“A Brief History of the Expanded Book Toolkit” by Stein

  • ©Bob Stein


Entry Number: 16


    A Brief History of the Expanded Book Toolkit

Program Title:

    Designing Technology



Project Affiliation:

    The Voyager Company


    A Brief History of Expanded Books
    On June 16, 1990, a small conference was heldat The Voyager Company’s Santa Monica office. It brought Iiterary theorists and scholars together with programmers and designers to explore what computer technology could bring to the reading experience. After a day-long conversation the participants generally agreed that simple paper books represented a remarkably compact and efficient technology: they were portable, easy to use, convenient and cheap. Computers were none of these. All in attendance agreed that until affordable, powerful, and simple handheld reading devices appeared on the market, computer-based text could not become a practical alternative to paper, judged to be at least five years away.

    About nine months later, Voyager received a prototype of Apple Computer’s Macintosh PowerBook. Within hours one employee had put a few pages of a novel onto it. It looked … like a book. Designers from Voyager’s art department and programmers and producers began to discuss how a book should look and act on the computer screen. By the summer of 1991, the Expanded Books project was in full swing. The object was to design and produce a line of books for reading on the PowerBook. Three books were chosen for this first attempt: a contemporary thriller, a cult favorite, and a literary classic. Rather than provide an extensive (and expensive) multimedia experience, the books were meant to exemplify the standard features computer based books should have. The design team for this project was fluid and ad-hoc; it included a staff programmer, a text specialist, a programmer/writer, and a visitor from Apple UK’s technical support staff (who later joined the company). Graphic designers were frequently consulted on issues of typography, layout, and visual interface issues. Almost everyone who visited the company during this period was corralled and shown prototypes of the evolving books, and then asked to comment.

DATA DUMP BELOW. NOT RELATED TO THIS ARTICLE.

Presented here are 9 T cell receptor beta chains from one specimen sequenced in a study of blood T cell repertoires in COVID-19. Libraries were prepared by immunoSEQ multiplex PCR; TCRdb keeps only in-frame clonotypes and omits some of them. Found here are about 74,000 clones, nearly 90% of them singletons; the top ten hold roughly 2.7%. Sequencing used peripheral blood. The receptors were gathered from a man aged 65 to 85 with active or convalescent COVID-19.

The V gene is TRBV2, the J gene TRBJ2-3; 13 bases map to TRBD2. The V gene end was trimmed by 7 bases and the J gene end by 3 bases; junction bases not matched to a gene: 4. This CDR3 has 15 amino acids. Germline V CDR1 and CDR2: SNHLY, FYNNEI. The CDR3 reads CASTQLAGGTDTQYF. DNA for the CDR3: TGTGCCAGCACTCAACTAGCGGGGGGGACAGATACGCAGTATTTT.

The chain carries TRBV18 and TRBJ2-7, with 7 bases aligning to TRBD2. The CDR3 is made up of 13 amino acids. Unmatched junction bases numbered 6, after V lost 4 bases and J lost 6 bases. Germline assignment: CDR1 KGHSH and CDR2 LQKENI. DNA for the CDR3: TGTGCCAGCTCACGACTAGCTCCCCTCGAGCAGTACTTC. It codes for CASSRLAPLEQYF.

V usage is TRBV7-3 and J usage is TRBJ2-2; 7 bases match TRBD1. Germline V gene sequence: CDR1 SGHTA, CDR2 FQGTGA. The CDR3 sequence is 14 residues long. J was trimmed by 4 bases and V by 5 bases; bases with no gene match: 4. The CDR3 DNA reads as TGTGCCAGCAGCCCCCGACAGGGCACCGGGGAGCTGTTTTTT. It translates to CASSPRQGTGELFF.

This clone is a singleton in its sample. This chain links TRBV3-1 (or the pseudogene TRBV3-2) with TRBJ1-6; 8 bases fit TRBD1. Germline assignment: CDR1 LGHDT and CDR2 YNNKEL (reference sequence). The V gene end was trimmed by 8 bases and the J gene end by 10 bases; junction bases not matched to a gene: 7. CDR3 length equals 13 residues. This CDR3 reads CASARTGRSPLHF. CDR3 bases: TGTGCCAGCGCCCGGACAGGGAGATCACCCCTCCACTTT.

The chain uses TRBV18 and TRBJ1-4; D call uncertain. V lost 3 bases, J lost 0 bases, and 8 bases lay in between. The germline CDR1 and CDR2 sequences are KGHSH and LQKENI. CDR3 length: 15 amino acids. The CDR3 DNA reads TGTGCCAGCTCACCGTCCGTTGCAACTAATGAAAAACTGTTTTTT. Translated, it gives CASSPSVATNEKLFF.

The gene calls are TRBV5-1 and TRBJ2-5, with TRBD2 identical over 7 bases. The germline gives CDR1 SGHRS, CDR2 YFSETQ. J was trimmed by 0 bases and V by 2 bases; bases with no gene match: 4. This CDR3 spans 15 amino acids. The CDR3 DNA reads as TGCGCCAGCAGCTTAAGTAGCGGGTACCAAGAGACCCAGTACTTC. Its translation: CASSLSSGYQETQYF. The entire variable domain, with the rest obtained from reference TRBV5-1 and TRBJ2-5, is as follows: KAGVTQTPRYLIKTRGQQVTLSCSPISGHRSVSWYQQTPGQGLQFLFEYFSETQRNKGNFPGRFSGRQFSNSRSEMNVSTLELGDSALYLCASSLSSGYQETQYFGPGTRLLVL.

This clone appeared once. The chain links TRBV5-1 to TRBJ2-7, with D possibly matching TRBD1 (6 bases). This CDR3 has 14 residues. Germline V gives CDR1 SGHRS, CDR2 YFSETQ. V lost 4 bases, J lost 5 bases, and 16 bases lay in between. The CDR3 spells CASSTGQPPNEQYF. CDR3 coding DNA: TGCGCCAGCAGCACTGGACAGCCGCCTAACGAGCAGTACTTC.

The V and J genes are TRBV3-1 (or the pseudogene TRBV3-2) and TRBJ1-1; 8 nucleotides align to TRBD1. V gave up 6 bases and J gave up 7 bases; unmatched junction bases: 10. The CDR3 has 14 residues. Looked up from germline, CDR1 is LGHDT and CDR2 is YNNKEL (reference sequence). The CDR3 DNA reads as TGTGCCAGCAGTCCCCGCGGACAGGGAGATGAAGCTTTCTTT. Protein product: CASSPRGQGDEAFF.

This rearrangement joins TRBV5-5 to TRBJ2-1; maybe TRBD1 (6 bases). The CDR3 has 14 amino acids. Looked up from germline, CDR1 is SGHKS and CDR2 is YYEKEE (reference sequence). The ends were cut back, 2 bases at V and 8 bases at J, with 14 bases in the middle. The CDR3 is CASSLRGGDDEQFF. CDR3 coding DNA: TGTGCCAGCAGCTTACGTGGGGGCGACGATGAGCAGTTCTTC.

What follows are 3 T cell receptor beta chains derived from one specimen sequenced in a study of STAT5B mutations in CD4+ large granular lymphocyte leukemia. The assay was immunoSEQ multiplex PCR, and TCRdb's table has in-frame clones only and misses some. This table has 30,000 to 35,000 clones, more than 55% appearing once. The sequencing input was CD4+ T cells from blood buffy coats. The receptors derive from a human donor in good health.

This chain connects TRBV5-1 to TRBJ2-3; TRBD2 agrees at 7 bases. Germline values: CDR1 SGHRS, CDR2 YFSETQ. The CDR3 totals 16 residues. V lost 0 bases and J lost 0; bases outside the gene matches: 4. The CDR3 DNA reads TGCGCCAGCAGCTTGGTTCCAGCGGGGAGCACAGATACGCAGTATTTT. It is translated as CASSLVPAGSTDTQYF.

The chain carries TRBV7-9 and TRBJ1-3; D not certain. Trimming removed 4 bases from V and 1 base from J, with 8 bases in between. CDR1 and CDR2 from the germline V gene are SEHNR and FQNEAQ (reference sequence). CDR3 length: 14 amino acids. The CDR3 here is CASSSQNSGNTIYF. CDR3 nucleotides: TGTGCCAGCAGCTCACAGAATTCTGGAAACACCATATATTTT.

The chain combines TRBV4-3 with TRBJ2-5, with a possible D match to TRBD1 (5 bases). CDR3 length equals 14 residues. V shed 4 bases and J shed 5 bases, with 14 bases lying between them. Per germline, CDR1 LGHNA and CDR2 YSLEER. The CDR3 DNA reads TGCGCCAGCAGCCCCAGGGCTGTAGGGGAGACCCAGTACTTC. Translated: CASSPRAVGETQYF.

In January of 1992, the first three books were released and the next stage of the project began: to produce computer-based books at the rate of three per month. This posed new design challenges, for the improvised software tools that were used to develop the first books were not suited to the demands of a regular production schedule. Voyager assembled a design team consisting of members of the original book development group along with members of the new book production staff. Their goal was conceptually simple: to create a toolkit that would automate much of the process of creating the books and that was easy for non-computer specialists to learn to use quickly and effectively.

    Again, the loose organizational structure at Voyager led to rapid and innovative development. Book production team members could quickly try out and criticize the newly developed tools, leading to many changes and improvements. The programming team could watch how the tools were used in an actual production environment and adjust the toolkit’s feature set. Documentation was written and laid out in camera-ready form by one of the development team’s members in parallel with the development work, allowing the toolkit’s feature set to remain fluid until very late in the product development cycle. Continual discussions between the developers and Voyager employees working on other projects, along with Voyager’s ongoing practice of demonstrating works-in-progress to visitors, contributed to the design and implementation as well. As a result, it took less than five months from inception of the Expanded Book Toolkit project to its commercial introduction at the Boston MacWorld Expo in August of 1992.


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